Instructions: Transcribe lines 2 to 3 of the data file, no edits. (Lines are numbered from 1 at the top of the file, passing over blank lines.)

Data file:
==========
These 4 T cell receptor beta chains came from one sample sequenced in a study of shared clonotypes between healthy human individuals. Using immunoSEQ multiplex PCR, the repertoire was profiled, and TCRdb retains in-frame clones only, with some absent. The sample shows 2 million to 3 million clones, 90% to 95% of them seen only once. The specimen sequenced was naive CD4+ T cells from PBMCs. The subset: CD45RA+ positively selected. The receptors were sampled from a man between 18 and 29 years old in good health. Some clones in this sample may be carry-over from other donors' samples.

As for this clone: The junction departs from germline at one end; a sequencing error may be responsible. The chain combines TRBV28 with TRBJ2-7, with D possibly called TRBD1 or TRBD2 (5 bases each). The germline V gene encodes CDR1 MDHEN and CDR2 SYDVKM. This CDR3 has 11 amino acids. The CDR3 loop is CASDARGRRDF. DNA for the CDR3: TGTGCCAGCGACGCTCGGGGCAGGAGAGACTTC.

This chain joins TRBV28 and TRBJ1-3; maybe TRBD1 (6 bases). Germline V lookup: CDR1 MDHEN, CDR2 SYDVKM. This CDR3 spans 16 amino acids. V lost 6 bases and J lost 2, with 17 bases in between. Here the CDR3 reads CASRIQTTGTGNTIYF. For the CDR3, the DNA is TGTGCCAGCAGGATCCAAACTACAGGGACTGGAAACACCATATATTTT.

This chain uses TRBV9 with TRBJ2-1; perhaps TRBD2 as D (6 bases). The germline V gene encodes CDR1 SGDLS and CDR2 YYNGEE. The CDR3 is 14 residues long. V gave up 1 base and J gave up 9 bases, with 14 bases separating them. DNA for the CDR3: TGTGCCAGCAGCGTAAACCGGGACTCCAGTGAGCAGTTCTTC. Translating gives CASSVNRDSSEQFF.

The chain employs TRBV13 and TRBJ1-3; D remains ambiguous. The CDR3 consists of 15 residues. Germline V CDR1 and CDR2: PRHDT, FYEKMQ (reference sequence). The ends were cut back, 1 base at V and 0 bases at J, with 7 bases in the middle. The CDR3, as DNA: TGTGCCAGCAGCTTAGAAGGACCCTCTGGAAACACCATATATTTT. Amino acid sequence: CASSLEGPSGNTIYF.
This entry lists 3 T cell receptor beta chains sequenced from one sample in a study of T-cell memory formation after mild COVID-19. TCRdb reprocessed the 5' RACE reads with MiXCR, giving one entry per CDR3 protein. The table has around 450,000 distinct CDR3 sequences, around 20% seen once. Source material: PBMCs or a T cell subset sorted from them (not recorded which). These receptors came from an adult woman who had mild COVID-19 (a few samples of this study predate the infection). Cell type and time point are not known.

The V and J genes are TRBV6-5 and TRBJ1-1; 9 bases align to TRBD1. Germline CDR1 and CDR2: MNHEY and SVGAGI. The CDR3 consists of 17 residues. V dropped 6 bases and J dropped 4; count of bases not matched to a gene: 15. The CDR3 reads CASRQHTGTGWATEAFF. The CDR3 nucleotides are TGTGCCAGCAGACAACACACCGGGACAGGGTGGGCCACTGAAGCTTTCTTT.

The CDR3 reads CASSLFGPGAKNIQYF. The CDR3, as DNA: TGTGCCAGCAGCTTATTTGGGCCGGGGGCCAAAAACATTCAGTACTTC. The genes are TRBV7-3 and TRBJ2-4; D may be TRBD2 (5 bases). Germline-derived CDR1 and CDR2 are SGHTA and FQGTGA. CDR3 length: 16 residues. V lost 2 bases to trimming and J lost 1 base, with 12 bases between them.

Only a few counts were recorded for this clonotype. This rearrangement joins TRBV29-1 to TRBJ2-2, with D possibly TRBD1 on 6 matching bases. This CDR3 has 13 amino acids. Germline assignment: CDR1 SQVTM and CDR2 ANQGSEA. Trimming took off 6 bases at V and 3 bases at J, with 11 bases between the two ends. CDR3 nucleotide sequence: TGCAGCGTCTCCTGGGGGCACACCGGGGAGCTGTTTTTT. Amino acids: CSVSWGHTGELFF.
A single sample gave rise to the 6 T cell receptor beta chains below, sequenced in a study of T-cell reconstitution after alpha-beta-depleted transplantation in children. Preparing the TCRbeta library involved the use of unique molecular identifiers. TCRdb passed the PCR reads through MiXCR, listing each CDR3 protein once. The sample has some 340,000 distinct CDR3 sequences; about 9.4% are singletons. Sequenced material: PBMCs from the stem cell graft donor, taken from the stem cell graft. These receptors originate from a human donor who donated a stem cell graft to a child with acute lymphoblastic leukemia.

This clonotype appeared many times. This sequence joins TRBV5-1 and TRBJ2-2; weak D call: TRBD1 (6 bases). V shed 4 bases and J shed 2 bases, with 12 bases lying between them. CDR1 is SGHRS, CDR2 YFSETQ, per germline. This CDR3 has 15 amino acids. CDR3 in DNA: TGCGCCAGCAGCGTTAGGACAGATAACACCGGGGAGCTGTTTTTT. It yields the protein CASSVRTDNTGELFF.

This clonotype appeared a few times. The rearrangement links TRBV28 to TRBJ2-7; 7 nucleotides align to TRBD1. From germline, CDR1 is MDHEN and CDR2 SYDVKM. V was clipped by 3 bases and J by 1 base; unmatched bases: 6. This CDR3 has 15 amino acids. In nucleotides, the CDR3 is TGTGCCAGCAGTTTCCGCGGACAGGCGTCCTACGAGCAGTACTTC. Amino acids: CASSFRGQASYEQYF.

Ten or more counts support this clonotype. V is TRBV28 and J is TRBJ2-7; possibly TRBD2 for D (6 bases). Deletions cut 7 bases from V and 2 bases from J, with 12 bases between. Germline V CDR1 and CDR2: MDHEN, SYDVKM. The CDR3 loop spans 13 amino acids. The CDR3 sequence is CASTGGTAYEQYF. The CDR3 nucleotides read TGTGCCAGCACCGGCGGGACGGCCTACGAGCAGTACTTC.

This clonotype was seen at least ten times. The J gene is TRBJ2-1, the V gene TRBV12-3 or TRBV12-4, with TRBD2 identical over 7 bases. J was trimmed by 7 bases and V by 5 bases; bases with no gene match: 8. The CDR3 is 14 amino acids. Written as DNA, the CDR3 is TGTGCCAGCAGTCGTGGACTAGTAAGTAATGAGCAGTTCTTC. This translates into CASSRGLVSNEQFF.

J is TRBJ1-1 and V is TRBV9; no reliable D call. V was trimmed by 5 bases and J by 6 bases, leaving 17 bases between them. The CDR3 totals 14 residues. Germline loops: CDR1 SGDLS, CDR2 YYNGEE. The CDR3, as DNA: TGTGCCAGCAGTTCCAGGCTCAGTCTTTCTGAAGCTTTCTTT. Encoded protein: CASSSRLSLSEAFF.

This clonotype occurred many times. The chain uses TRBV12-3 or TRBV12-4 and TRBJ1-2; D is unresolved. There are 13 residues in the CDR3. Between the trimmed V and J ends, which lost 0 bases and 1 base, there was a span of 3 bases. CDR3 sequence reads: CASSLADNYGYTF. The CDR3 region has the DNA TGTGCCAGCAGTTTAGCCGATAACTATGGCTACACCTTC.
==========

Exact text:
As for this clone: The junction departs from germline at one end; a sequencing error may be responsible. The chain combines TRBV28 with TRBJ2-7, with D possibly called TRBD1 or TRBD2 (5 bases each). The germline V gene encodes CDR1 MDHEN and CDR2 SYDVKM. This CDR3 has 11 amino acids. The CDR3 loop is CASDARGRRDF. DNA for the CDR3: TGTGCCAGCGACGCTCGGGGCAGGAGAGACTTC.

This chain joins TRBV28 and TRBJ1-3; maybe TRBD1 (6 bases). Germline V lookup: CDR1 MDHEN, CDR2 SYDVKM. This CDR3 spans 16 amino acids. V lost 6 bases and J lost 2, with 17 bases in between. Here the CDR3 reads CASRIQTTGTGNTIYF. For the CDR3, the DNA is TGTGCCAGCAGGATCCAAACTACAGGGACTGGAAACACCATATATTTT.